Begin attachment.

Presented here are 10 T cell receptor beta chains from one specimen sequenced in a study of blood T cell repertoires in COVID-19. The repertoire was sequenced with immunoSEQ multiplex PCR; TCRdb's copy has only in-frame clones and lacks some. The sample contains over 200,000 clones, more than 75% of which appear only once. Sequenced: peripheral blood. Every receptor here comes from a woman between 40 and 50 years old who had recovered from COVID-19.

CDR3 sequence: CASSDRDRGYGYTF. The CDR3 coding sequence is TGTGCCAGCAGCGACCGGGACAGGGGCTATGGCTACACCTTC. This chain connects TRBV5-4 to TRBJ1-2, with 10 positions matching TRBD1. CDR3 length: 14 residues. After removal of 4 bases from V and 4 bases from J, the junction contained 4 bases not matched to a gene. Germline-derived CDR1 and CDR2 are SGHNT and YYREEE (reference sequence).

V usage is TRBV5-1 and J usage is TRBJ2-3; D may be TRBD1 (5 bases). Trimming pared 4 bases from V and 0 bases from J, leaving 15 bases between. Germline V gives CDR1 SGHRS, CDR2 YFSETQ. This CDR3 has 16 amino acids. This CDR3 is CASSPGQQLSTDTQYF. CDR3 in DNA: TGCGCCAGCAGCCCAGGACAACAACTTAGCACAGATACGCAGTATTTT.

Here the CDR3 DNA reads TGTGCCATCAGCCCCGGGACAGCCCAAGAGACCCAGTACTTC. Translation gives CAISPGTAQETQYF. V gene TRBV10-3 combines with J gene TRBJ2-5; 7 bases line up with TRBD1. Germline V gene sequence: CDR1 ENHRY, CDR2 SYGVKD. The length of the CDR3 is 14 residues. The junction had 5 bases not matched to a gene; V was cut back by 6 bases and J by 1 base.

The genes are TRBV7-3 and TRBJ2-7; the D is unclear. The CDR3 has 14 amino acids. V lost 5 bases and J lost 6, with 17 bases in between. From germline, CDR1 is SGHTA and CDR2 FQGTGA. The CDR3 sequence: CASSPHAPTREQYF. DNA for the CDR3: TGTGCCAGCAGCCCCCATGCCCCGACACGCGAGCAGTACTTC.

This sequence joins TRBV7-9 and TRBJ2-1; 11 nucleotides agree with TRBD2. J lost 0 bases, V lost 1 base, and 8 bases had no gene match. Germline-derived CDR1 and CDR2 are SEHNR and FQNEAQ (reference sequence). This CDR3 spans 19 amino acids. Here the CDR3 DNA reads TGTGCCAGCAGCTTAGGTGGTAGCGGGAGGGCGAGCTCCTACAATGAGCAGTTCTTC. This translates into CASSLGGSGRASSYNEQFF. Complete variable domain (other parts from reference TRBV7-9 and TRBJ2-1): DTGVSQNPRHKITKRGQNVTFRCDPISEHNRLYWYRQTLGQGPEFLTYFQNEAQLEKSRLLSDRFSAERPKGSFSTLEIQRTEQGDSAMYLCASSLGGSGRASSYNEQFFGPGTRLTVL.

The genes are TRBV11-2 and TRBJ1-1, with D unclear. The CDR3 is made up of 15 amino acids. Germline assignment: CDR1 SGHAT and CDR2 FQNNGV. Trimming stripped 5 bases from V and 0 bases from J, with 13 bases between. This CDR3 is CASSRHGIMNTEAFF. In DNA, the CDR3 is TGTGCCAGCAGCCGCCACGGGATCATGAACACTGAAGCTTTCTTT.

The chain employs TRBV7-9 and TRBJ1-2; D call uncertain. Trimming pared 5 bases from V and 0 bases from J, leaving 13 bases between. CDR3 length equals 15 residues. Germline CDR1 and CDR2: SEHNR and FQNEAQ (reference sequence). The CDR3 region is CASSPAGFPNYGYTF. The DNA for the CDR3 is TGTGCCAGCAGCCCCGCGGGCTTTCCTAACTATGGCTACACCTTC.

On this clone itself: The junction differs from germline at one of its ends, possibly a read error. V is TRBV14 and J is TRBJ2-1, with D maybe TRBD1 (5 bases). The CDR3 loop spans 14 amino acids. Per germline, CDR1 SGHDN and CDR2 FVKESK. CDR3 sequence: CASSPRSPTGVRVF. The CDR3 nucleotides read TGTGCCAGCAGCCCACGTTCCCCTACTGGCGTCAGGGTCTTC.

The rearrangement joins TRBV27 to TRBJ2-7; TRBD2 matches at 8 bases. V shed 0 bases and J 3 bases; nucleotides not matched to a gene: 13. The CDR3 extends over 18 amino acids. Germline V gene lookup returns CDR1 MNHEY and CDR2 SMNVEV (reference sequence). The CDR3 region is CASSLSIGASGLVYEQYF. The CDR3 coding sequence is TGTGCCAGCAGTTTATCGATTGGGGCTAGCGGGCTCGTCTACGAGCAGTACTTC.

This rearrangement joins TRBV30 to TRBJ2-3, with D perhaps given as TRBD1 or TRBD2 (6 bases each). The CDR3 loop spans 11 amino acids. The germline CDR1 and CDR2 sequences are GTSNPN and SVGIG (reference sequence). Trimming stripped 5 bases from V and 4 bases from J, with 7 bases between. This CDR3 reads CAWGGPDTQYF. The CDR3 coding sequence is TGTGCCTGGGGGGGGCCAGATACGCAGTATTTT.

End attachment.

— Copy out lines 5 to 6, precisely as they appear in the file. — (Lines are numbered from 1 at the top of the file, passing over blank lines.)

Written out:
The genes are TRBV7-3 and TRBJ2-7; the D is unclear. The CDR3 has 14 amino acids. V lost 5 bases and J lost 6, with 17 bases in between. From germline, CDR1 is SGHTA and CDR2 FQGTGA. The CDR3 sequence: CASSPHAPTREQYF. DNA for the CDR3: TGTGCCAGCAGCCCCCATGCCCCGACACGCGAGCAGTACTTC.

This sequence joins TRBV7-9 and TRBJ2-1; 11 nucleotides agree with TRBD2. J lost 0 bases, V lost 1 base, and 8 bases had no gene match. Germline-derived CDR1 and CDR2 are SEHNR and FQNEAQ (reference sequence). This CDR3 spans 19 amino acids. Here the CDR3 DNA reads TGTGCCAGCAGCTTAGGTGGTAGCGGGAGGGCGAGCTCCTACAATGAGCAGTTCTTC. This translates into CASSLGGSGRASSYNEQFF. Complete variable domain (other parts from reference TRBV7-9 and TRBJ2-1): DTGVSQNPRHKITKRGQNVTFRCDPISEHNRLYWYRQTLGQGPEFLTYFQNEAQLEKSRLLSDRFSAERPKGSFSTLEIQRTEQGDSAMYLCASSLGGSGRASSYNEQFFGPGTRLTVL.